Modding the Pop Air to fit an EATX board

So, I recently bought a Pop Air, then due to some circumstances, I had to buy another board, and the board I ended up buying is EATX. Today I looked at my case, and I don’t think it would fit in it. I’ll have to see when it arrives, but if I have to mod my case, is there anything I should know? I have a dremel, and my plan is to mark where I need to cut, cut, then sand the edges. (This will be my first time using a dremel, so I don’t even know if it works)

Some quick thoughts, until more experienced folks come along:

Given what you’ll have to cut to expand the width available for a board, I would be concerned about structural rigidity. The mounting tray for the board is likely to get a lot more flexible, and if the board is wide enough to have another set of mounting holes, you wouldn’t have any surface to brace those against with self-stick standoffs.

PPE. You know those generic construction scenes with sparks flying? That’s what happens when you use a cutting disc on steel, and the sparks are joyfully ballistic tiny glowing shards of metallic evil.

ANSI Z87 or local equivalent eyewear, goggle-style full coverage because lightweight tiny things tend to ricochet. Solid gloves, face mask rated for dust, long sleeves – tightly woven or solid-coated fabric, not mesh. Fire-resistant work area. If it’s a contained space and you don’t have the ability to wash it down later, a shop vac attached to a small makeshift exhaust hood can at least reduce the cleanup. All of this is to avoid dealing with steel slivers, which are not fun.

Remember to cut against the rotation: when it catches, you want it to jump back and out of the cut, not forward and continue to cut into things you aren’t ready to.


Like @Quension said: Wear PPE
I prefer those safety goggles with a strap holding them firmly in place over the “regular glasses”.

Ear-Protection is also strongly recommended. Steel and high RPMs are just asking for interesting resonances.




From what I can tell it looks to be about an inch or an inch and a half past normal ATX, no extra mounting holes.

I have goggles somewhere, not sure what they’re rated for, but they should be at least decent. I have solid gloves and a face mask. For long sleeves, would something like a coat work? I don’t think I have a shop vac, but I think I could give it a rinse in the tub.

I’m guessing I can tell when it catches, or will it just jump back out automatically?

If not mistaken, doesn’t the Pop Air series, contain an E-ATX friendly variant?

Well, yeah, but I kinda already bought the regular one.

Yeah a coat is fine. The sparks on bare skin are annoying, but the real issue is that you can’t brush off the metal shards without them sticking in your skin, so you just want a solid guard against that. And something you can easily clean.

You’ll feel it; this is just the typical physics of a power tool that wants to move on its own, in contact with a surface providing lots of friction. You’ll have to put some effort into keeping it on track.

To expand on direction a bit more, imagine you’re standing on a roadway and about to cut a nice vertical slit in it, extending straight ahead. You’ll be pushing a very large spinning disc in front of you to make the cut. You want it spinning like a car in reverse, so that when the edge catches on a bump in the road, it will kick back towards you.

This sounds dangerous, but it’s actually easier to control because you’re already pushing on it, so your muscles will absorb the kick. What you don’t want is for it to be pulling you forward, because when a bump happens it would be much more likely to get away from you and keep cutting on its own.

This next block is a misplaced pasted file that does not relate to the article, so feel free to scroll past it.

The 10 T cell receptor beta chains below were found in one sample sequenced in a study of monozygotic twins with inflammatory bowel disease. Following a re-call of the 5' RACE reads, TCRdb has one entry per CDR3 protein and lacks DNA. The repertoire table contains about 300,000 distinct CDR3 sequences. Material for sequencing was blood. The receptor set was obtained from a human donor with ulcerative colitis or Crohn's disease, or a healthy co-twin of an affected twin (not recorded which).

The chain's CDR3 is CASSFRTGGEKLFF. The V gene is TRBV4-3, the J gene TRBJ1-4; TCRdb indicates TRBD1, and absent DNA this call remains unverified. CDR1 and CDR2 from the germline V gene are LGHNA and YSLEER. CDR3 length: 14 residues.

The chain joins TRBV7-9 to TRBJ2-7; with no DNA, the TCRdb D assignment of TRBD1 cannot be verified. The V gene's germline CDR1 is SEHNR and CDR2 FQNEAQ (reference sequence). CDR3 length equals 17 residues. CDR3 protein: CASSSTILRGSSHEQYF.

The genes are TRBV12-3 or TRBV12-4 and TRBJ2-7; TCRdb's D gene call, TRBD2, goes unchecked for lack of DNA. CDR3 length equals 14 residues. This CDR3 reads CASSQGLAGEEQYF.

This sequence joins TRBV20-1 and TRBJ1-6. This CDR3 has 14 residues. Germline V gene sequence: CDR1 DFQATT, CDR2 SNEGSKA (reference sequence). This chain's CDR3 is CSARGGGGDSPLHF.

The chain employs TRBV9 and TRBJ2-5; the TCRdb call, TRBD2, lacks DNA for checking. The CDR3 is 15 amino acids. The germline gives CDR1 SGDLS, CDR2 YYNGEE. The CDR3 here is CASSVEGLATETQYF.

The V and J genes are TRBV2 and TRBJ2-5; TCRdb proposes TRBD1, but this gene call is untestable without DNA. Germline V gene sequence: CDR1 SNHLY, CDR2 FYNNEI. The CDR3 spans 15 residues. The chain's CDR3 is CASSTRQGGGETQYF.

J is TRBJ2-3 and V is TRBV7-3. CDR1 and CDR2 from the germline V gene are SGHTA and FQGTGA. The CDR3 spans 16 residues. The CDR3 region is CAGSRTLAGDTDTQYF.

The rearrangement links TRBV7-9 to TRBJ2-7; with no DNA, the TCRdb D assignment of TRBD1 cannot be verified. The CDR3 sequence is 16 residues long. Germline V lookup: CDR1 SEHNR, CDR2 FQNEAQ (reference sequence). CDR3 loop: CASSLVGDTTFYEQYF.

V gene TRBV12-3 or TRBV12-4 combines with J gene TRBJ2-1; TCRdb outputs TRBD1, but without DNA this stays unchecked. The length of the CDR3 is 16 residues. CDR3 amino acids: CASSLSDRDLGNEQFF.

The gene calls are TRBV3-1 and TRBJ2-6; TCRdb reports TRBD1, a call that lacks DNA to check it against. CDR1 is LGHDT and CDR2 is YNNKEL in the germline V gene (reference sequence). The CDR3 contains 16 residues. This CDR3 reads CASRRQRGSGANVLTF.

Of course with a real Dremel you’re holding it to the side of the cut direction, but you get the idea; it’s about the most effective way to physically control it.

That should work fine for the chassis. The other concern is the work area — despite your best efforts, these tiny metal shards will fly everywhere and be hostile to bare skin afterward, so you’ll either want an area that doesn’t matter or a good way to clean it up.

On a tool tangent, a “shop vac” is also known as a wet/dry vacuum. I’ve personally found a Milwaukee M12 Fuel 1.6 gallon to be one of the best tool purchases I’ve made. It’s small and the runtime on the XC6 batteries I have is only minutes, but it’s powerful, portable, and perfect for cleaning up the same kinds of small projects I use a rotary tool on. Or a drill. Or a reciprocating saw. Or a shattered glass of food in the kitchen.

There are other models, other brands, and of course mains-powered instead of battery-powered ones, but this category of tool is amazingly useful.

So I kinda forgot about the thread, I know a friend that has the tools and experience to do this kind of thing so I just had him do it instead.

This is what the area currently looks like

There are definitely some improvements that could be made, my initial markings for cutting weren’t very straight. I could’ve shrunk the cut for the 24 pin and SATA since most of that would be blocked by the HDD bracket anyways, but maybe the extra space the HDD bracket gave helped. I also should have made more room for the first 19 pin USB 3, I had to route the 24 pin below the USB 3 because the USB 3 cable wanted to wedge up from the board, and this way the 24 pin cable pushes it down. I also probably should have had the second 19 pin cut instead of using a 90 degree adapter. Although it currently works good enough, and I don’t feel like stripping the case again and then waiting, so I’ll just leave it.

Ah cool, that’s less of a cutout than I was anticipating, I imagine the tray as a whole is still pretty rigid? Seems solid for making effective use of what you had :+1:

Yeah, it’s still pretty solid.

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